Sunday, October 4, 2009

Time and Its Function in the Grief Process

Last week I was talking to a friend whose husband died last year suddenly. Coincidentally, another friend whose husband died years ago was standing with me. My friend said asked how the other gal with the recent loss was doing. She answered, “Very well, thanks.” I looked at her and thought, yes, she does look much better, as I knew she would after a year or so. “Time is a great healer,” said my other friend, and turned to me…”in most cases.” I knew she was referring to the fact that the loss of a child was too great a loss for anyone to have to bear. I appreciated her comment, but lost it then. I became very teary-eyed, as I shook my head and agreed with my friend. The passage of time does ease most pain.

I got to thinking about TIME in relationship to grieving and realized time plays an important function in the grief process in general.

Time is precious to us. In relationship to our child, the time we spent with them is priceless. As we think of them now that they are gone, time stops for us. We want to remember everything we said to them, all the activities we went to with them, all the loving moments of hugging and kissing. Some of us record what we can remember (and it won’t be everything). We can then ask others what they remember and record some more. As the days, month, and years pass, we will continue to remember as will others. Keep recording and you will discover the gift of remembrance and comfort.

Impatient with time. Time can be a negative in our grief journey. Can we do this grief journey? How long will it take? We are impatient. We want all this to be over with, and soon. It won’t happen that way. Time will not release us. We don’t like that our child is gone; we don’t like that our spouse, our parents, our friends can’t make us feel better. We want to know what we can do to move us along. Wanting to heal is a good sign. Just take it slowly and be patient.

Time and choices. In our grief, will we make wise choices? Maybe, maybe not. We tend to want others to make those choices for us, to relieve us from that burden. We may not even care about what happens in our future right now. Don’t feel that way. Take charge, whether we feel we have the energy right now or not. Reclaim yourself.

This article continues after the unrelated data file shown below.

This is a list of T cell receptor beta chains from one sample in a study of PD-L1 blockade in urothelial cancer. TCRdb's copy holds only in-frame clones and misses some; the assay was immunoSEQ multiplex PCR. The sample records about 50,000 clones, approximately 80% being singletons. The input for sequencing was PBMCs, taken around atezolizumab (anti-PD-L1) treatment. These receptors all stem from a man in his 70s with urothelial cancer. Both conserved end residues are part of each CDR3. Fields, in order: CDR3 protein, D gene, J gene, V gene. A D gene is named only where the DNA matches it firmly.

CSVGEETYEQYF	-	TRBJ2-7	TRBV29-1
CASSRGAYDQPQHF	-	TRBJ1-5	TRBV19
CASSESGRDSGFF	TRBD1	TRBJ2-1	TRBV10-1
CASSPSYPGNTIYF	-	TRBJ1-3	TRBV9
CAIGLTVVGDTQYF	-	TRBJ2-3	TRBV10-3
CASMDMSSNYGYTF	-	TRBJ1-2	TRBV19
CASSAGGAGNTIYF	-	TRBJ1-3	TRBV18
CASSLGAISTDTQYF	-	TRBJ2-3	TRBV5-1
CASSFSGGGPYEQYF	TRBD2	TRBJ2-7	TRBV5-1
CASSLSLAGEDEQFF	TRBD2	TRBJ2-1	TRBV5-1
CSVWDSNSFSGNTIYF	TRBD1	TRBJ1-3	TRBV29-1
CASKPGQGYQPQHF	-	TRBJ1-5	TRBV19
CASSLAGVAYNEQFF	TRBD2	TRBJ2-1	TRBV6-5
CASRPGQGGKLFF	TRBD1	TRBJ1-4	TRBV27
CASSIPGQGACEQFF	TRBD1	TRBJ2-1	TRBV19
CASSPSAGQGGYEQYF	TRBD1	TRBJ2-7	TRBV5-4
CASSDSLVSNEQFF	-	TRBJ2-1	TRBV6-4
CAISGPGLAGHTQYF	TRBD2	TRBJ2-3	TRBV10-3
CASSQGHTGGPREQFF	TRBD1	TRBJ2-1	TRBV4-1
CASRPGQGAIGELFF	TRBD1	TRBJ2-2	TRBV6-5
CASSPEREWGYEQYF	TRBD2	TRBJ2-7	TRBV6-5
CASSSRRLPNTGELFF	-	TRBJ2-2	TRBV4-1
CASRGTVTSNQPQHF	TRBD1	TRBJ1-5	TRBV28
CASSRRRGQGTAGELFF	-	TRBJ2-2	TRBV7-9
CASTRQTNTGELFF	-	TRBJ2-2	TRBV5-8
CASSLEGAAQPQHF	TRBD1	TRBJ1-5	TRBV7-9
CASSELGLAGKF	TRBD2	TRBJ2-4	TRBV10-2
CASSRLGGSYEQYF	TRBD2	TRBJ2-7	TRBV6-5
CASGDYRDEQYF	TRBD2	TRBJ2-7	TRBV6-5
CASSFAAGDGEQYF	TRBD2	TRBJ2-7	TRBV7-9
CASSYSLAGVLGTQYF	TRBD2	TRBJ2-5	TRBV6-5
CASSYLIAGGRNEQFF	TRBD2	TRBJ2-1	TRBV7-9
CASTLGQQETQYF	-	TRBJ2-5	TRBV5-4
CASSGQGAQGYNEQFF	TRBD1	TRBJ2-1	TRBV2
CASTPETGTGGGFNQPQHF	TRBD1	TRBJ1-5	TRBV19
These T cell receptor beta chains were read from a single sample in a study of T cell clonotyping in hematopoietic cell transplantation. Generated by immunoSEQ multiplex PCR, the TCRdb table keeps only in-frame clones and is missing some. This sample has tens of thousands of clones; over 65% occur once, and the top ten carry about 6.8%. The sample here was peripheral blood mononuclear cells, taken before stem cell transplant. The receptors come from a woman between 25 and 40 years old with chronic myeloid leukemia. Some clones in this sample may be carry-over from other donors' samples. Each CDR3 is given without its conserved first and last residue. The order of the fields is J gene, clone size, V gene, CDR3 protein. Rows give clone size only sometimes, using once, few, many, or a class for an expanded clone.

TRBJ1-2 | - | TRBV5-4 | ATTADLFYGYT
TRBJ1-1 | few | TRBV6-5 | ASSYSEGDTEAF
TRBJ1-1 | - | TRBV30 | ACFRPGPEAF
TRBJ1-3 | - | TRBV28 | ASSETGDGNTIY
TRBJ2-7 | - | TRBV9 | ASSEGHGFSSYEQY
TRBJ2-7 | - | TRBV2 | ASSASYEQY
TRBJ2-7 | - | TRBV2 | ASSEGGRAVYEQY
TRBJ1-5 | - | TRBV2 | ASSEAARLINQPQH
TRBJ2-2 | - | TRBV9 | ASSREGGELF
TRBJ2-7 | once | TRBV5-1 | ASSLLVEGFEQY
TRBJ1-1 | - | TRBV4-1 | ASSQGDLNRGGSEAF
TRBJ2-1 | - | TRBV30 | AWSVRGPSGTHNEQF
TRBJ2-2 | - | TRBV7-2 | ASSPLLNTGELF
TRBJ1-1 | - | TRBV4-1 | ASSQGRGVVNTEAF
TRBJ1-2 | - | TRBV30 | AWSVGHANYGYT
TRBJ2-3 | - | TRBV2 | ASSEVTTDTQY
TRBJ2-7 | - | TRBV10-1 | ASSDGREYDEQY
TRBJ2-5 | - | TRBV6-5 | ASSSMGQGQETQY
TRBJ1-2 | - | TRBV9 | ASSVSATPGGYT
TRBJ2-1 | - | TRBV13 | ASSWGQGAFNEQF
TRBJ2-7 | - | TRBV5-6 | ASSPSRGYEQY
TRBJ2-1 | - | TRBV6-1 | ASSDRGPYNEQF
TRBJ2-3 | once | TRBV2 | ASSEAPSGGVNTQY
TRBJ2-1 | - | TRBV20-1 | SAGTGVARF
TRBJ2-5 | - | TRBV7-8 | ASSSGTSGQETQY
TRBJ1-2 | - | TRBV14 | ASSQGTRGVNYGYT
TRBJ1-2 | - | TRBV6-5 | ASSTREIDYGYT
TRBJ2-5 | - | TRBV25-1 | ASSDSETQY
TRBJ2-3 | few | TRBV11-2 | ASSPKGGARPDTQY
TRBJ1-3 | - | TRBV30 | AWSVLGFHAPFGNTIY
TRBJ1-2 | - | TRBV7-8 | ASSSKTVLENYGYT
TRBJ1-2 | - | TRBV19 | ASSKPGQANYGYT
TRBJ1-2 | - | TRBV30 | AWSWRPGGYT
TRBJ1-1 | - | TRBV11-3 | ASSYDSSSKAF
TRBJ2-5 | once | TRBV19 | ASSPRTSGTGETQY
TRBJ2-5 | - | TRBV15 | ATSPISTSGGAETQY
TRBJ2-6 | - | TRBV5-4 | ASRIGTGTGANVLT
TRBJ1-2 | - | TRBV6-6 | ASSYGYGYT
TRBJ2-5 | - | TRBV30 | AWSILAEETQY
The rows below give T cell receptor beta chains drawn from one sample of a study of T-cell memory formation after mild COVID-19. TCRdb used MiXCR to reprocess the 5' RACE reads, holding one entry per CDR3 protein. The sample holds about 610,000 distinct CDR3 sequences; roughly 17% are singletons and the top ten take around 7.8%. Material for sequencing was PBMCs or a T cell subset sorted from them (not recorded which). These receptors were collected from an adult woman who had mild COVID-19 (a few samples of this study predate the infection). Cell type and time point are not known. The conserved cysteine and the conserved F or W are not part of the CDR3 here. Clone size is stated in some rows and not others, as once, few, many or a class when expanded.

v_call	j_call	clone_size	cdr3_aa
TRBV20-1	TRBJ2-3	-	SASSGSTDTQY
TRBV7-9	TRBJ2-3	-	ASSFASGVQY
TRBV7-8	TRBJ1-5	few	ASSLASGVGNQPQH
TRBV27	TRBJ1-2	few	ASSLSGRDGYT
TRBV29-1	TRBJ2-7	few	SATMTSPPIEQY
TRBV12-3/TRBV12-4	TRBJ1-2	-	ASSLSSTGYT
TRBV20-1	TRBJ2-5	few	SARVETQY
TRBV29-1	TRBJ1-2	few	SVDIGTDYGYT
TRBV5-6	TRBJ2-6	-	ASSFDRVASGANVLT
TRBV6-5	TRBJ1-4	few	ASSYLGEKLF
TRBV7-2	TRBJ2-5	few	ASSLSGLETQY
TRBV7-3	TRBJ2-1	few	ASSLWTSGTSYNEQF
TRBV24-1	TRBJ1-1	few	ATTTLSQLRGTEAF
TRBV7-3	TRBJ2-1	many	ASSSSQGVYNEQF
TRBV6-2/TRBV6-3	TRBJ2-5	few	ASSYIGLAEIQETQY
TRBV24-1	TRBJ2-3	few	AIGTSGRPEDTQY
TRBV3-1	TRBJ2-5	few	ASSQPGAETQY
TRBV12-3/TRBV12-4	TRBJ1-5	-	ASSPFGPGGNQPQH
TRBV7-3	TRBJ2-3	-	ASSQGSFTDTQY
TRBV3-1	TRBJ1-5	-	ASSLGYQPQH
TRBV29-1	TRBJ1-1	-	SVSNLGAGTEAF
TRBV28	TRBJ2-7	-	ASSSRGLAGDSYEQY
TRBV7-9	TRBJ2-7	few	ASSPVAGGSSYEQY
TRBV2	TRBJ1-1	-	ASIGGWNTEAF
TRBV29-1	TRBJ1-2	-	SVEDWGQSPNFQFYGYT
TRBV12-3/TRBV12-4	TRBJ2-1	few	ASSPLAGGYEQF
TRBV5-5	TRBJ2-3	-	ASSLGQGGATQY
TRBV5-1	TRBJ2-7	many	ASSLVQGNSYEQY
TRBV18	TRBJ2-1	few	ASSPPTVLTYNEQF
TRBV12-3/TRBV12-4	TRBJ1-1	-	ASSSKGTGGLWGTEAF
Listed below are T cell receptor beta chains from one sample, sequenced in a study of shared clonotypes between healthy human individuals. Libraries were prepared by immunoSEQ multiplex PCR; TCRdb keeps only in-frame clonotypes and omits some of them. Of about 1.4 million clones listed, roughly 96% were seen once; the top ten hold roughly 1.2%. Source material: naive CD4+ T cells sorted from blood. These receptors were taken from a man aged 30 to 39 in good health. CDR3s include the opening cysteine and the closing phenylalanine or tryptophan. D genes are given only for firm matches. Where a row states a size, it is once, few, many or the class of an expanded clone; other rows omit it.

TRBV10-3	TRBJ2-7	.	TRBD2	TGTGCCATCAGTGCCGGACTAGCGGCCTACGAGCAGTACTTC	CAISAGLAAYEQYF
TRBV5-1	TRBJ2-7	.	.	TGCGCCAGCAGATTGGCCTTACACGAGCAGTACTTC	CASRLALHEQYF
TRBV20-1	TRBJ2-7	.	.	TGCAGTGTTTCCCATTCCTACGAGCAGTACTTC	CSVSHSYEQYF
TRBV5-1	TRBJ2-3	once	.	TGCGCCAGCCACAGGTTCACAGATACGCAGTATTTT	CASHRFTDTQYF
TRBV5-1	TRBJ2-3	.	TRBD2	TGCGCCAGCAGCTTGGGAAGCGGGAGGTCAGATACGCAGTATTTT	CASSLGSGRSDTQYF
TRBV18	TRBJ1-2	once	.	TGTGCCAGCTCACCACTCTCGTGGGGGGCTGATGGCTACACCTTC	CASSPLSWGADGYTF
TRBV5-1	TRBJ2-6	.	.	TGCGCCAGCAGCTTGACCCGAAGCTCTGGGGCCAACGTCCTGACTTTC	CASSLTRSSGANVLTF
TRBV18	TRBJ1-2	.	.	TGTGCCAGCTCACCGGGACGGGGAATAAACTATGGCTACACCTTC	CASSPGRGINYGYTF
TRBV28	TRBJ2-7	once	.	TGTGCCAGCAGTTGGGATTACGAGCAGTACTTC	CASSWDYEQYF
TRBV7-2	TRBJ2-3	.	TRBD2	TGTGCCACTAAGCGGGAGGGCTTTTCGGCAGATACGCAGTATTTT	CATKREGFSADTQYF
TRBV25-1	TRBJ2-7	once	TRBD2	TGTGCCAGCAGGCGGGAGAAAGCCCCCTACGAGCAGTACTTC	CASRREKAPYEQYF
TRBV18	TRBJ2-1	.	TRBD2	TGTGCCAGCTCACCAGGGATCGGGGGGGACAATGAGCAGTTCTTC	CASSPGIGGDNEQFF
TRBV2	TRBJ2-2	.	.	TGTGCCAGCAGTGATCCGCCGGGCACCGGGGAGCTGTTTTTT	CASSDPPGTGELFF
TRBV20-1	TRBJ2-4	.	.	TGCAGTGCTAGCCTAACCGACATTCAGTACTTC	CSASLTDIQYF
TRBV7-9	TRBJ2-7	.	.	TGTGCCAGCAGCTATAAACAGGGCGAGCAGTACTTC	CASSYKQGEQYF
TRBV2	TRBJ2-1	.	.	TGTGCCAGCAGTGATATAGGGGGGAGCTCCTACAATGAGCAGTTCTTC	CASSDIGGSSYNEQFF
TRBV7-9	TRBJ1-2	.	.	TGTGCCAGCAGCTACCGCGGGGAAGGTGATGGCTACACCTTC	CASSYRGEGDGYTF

Time to move on. As much as we’d like to heal and get better quickly, that won’t happen and others can’t expect us to be better in a month, a few months, or even a year. Everyone grieves differently and everyone is entitled to move at their own pace. Others may get impatient with us, may be uncomfortable with our need to talk about our loss, but that becomes their problem. They may walk away from us, but isn’t that their loss. We try to be the friend they want, but it is very hard. We hope they understand, but most don’t. Now we need friends who are willing to walk alongside us on our journey no matter how long that journey takes.

Time as benchmarks. When your child dies, you will experience many firsts: the first dinner without them, the first school day without waving goodbye, the first year, the first time we go back to work, the first summer vacation with one less family member; the first birthday after the death, and so on. When we pass these benchmarks, we can breathe a sigh of relief. We’ve made it through. We are surviving, even though it is impossible to believe that we did it or even wanted to.

Time to reflect. We each need moments for ourselves, when we don’t want to be with others or do activities we have always done, when we want to think about this loss that has changed our lives so irrevocably, when we want to reflect on “what now?” This doesn’t mean we are running away; it simply means that to act as if nothing has happened doesn’t work. When we realize we can accept what has happened, we are ready to re-enter the world we know. It will be a different world; we will have new priorities and goals; what was once important to us may no longer matter. But that is okay. Change can be for the good also.

Time is a healer
. The intensity we feel at the beginning of our loss will diminish with time and although the pain and hurt will never go away, we learn to deal with it, to live with the unanswered question, “Why me?” “Why my child?” The grief will always be with you and sometimes, unexpectedly, for no good reason, your eyes will become watery and tears may fall as you remember. Don’t be embarrassed. A wave of grief is a common occurrence as it was for me that night last week. It will pass, and your life will continue on with both special moments and private moments locked forever deep in your heart.

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